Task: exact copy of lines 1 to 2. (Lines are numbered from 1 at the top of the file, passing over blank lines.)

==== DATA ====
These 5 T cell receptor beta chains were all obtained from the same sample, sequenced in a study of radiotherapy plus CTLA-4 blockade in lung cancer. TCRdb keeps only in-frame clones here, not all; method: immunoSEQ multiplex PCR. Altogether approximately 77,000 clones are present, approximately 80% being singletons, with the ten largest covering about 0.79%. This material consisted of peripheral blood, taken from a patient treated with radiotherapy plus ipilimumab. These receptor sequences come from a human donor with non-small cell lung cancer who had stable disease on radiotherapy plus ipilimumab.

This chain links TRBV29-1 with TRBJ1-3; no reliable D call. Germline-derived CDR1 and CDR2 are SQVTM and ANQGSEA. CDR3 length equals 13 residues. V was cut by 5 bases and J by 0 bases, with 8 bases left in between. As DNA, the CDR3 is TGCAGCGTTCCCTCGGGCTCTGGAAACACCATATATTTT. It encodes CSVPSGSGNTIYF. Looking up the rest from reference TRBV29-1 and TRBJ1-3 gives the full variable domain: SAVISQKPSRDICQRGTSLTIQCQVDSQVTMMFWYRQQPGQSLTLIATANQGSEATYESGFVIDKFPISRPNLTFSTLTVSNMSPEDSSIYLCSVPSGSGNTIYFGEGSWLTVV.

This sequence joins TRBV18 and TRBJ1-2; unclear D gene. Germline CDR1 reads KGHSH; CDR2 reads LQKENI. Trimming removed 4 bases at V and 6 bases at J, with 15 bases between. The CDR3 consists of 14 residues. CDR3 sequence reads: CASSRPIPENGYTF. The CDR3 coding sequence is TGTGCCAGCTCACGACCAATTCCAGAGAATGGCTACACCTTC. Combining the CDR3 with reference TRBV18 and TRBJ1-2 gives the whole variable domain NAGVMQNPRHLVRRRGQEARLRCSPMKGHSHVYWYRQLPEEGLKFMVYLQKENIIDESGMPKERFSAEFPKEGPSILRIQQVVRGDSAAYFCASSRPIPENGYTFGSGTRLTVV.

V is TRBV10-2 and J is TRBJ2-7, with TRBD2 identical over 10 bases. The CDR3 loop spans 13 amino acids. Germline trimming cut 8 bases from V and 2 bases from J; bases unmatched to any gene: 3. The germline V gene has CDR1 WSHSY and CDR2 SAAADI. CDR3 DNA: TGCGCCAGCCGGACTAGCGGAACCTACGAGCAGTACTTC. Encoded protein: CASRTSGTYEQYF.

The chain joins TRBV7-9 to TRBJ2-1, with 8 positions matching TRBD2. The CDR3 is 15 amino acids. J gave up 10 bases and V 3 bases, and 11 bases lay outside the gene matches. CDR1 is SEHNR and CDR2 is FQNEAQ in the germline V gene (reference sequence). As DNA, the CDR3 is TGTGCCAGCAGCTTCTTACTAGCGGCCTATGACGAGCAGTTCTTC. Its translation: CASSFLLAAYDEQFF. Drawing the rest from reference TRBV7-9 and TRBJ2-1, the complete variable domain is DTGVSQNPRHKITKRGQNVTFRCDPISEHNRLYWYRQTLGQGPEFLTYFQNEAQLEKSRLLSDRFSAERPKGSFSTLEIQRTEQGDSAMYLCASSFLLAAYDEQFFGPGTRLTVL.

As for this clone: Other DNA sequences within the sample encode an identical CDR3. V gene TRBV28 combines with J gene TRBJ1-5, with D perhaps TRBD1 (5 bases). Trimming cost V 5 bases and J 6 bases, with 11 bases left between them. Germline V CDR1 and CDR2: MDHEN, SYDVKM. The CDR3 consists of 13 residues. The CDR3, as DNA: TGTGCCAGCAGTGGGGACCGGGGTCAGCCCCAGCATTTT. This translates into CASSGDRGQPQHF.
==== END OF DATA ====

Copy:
These 5 T cell receptor beta chains were all obtained from the same sample, sequenced in a study of radiotherapy plus CTLA-4 blockade in lung cancer. TCRdb keeps only in-frame clones here, not all; method: immunoSEQ multiplex PCR. Altogether approximately 77,000 clones are present, approximately 80% being singletons, with the ten largest covering about 0.79%. This material consisted of peripheral blood, taken from a patient treated with radiotherapy plus ipilimumab. These receptor sequences come from a human donor with non-small cell lung cancer who had stable disease on radiotherapy plus ipilimumab.

This chain links TRBV29-1 with TRBJ1-3; no reliable D call. Germline-derived CDR1 and CDR2 are SQVTM and ANQGSEA. CDR3 length equals 13 residues. V was cut by 5 bases and J by 0 bases, with 8 bases left in between. As DNA, the CDR3 is TGCAGCGTTCCCTCGGGCTCTGGAAACACCATATATTTT. It encodes CSVPSGSGNTIYF. Looking up the rest from reference TRBV29-1 and TRBJ1-3 gives the full variable domain: SAVISQKPSRDICQRGTSLTIQCQVDSQVTMMFWYRQQPGQSLTLIATANQGSEATYESGFVIDKFPISRPNLTFSTLTVSNMSPEDSSIYLCSVPSGSGNTIYFGEGSWLTVV.